Life itself is the most wonderful fairy tale, said Hans Christian Anderson, author of The Little Mermaid. As is often the case as Headmaster of a school, much of my inspiration comes from the children. In this case, 1H’s assembly reminded me of my fascination with fairy tales and their meanings.
Oral history is a fascinating topic, and allegorical tales (be they fairy tales, myths or fables) teach us so much about the time they were created. You will find wolves cropping up in Little Red Riding Hood, The Three Little Pigs and a selection of Aesop’s Fables. The message here is clear to European medieval children: wolves are dangerous.
Such stories still have important messages for children today: this week, girls and boys have told me that fairy tales have helped them understand the importance of not talking to strangers, keeping to the path and following rules. One of the many wonders of reading is that children learn to explore the meaning of a story, but everyday experiences also help children decide the sort of person they want to be and form a strong sense of the correct way to act. An important element of learning at Lyonsdown is the range of activities that we provide for children, so they can discover what their interests are and develop their character. When a Year 6 pupil spots a door stop is missing and asks if she may fetch another, she is showing the importance of being responsible and helpful for the benefit of others. If younger children witness this, and the praise from her teacher, the Year 6 girl becomes a role model – she has shown others the way.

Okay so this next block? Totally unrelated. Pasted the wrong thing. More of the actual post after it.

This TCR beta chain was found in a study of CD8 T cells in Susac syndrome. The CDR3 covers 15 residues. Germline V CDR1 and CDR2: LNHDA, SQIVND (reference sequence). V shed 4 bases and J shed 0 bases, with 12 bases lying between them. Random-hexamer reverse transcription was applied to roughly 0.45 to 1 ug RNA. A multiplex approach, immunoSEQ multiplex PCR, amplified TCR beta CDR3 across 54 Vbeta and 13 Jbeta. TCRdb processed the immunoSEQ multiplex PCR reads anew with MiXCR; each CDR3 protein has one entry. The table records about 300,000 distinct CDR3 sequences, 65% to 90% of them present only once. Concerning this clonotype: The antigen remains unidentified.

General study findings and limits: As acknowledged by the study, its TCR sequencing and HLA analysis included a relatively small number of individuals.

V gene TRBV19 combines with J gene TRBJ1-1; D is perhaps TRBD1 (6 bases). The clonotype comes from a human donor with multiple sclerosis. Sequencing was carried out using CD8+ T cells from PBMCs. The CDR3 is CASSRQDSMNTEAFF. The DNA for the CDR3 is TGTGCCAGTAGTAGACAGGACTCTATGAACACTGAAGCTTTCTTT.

Although Disney may have changed the plot of Anderson’s tale about mermaids and princes, the moral of the story is the same. As Sebastian the crab has it: Children get to be free to lead their own lives. Children have a great deal of choice as they grow up and, with support and guidance, are more than responsible enough to do the right thing.
All the best for a relaxing weekend.
Riddle me this
An answer first: horses make for excellent ballerinas because they permanently walk en pointe, on their toes.
This week: luckily wolves are banished to fairy tales, but who was the last real-life lumberjack in the United Kingdom?